But competition in the market is healthy for consumers. It drives prices down, quality up, and gives us all choices. But for some reason, nobody’s managed to provide a satisfactory competitor to the iPad. This may relate to the app store model: because Apple takes 30% of all app store sales, it can sell its devices at a lower margin than its competitors. Android tablets, on the other hand, really need to use the Android Market, which is shared between them – and while cellphone carriers get a cut, tablet manufacturers don’t. That means, for example, that the Motorola Xoom will cost $799 – $300 more than the cheapest iPad. Because everyone expects the Apple device to be at the top end of the market, Android offerings need to be priced below it, particularly when they’re directly competing feature-for-feature. It’s beginning to seem like this might be impossible.

What’s cool about the HP offering is that it doesn’t just create competition: it actually makes the iPad look clunky, which is something nobody else has managed yet. What’s more, they have an Apple-like advantage in their homegrown App Catalog, and by including printers, they’ve brought ink cartridges into the pricing ecosystem, so the up-front cost should be low. The seamless wireless integration between devices makes it perfect for business as well as home use, and WebOS’s reliance on web technologies makes it attractive to developers like me.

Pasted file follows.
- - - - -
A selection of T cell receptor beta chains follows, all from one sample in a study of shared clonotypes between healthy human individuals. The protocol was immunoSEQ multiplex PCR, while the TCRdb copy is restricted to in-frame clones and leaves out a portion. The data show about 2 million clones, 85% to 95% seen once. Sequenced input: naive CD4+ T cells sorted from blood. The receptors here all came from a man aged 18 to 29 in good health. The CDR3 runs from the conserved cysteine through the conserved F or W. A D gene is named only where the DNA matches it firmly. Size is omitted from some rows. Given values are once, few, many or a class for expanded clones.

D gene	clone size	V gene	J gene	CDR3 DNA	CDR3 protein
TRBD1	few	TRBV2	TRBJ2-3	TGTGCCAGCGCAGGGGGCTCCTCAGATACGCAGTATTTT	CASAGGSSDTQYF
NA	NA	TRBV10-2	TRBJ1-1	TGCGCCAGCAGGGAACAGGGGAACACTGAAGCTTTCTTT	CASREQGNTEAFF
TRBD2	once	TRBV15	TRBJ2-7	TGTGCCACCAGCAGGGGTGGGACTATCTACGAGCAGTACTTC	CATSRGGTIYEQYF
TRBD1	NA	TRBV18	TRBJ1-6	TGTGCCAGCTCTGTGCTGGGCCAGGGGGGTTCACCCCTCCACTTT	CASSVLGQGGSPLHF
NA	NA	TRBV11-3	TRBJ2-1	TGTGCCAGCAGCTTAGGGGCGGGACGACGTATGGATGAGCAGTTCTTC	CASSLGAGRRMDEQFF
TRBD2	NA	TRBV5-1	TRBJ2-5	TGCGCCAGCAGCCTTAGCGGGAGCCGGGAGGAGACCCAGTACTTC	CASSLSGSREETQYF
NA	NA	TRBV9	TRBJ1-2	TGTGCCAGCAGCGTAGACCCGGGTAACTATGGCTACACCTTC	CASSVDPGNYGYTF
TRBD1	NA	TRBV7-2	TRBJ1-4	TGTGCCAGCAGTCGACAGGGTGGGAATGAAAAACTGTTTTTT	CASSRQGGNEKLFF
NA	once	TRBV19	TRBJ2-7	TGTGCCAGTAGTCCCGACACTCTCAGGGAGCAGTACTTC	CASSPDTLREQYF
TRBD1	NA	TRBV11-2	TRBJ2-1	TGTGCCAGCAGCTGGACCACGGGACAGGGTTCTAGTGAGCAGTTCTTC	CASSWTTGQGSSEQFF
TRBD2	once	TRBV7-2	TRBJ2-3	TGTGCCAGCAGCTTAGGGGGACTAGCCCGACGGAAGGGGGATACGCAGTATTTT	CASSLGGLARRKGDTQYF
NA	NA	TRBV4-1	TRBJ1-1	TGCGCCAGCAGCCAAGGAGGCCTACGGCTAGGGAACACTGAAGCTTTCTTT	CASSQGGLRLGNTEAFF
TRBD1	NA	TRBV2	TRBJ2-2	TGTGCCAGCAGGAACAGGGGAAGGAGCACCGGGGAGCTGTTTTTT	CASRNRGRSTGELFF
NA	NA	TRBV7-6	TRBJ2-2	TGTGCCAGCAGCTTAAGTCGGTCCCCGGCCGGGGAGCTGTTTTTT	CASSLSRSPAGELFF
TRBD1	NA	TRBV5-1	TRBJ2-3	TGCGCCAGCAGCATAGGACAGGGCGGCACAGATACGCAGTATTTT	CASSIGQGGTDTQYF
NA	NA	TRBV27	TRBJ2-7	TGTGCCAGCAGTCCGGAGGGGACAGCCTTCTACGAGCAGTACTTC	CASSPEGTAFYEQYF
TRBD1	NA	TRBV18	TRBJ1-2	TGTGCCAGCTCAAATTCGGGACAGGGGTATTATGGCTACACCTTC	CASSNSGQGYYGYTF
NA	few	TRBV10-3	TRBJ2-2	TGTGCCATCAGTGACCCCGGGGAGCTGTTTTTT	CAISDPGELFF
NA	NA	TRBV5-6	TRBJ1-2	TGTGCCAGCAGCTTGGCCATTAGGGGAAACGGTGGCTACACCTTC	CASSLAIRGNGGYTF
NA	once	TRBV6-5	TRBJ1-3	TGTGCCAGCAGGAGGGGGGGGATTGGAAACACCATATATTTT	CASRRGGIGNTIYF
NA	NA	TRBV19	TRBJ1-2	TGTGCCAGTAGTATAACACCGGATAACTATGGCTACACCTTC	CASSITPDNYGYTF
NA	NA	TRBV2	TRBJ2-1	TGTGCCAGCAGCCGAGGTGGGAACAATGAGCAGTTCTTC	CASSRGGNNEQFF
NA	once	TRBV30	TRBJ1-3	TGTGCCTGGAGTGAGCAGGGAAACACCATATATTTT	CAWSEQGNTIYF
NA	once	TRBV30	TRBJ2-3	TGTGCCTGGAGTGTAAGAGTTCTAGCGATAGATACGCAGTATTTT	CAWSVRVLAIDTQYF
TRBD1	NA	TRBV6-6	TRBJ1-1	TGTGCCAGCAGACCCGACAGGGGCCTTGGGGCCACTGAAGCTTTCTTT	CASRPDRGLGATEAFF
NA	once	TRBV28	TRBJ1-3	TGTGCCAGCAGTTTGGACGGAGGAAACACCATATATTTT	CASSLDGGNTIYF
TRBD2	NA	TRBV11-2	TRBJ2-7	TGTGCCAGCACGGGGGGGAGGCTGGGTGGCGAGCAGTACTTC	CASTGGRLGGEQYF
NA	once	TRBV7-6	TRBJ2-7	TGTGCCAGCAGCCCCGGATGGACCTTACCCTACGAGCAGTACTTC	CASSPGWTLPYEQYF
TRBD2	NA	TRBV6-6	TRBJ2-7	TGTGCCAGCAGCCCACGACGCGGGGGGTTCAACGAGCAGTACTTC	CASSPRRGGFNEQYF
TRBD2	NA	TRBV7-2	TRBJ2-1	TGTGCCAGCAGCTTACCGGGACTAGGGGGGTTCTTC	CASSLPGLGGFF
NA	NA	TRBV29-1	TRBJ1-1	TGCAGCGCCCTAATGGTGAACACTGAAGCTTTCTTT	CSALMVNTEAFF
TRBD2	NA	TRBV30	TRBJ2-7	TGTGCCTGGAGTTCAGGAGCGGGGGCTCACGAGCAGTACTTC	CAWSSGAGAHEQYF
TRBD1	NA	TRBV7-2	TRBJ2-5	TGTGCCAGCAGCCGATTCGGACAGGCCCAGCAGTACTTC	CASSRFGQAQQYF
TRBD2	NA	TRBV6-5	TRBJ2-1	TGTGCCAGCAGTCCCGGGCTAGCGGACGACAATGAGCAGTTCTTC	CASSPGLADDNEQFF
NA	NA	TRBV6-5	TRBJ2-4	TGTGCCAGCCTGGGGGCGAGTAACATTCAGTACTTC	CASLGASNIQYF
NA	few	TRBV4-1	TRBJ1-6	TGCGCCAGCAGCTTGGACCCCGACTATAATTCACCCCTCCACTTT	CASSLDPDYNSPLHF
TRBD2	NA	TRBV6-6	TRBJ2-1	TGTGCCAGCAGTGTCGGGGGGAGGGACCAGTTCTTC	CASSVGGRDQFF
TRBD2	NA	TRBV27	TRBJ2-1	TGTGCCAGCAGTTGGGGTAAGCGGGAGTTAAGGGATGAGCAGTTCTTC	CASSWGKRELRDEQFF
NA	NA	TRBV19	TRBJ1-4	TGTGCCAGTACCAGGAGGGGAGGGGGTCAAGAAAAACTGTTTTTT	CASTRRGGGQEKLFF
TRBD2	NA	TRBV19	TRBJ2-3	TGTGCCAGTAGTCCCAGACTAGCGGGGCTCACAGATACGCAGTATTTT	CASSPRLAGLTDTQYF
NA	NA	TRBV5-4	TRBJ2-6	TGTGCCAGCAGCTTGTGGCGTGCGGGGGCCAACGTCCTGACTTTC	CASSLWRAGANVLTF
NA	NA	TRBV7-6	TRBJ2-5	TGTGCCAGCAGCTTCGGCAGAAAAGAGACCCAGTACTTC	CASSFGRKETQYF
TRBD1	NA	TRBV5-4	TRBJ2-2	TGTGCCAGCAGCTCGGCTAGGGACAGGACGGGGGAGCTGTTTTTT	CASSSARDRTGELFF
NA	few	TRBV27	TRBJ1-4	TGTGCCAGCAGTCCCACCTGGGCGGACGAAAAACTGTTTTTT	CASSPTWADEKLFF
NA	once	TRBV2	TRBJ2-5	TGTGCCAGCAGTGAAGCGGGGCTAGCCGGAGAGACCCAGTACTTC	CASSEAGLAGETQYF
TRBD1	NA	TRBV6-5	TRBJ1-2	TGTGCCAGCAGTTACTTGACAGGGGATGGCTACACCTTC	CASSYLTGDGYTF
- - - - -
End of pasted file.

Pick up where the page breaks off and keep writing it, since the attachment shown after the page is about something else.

That’s the key. It’s not just that I’m excited to use them; HP have made me excited about developing for WebOS devices. Taken in conjunction with Android’s growing dominance, not to mention the rumor of two new iPads before December, it’s going to be a very interesting year.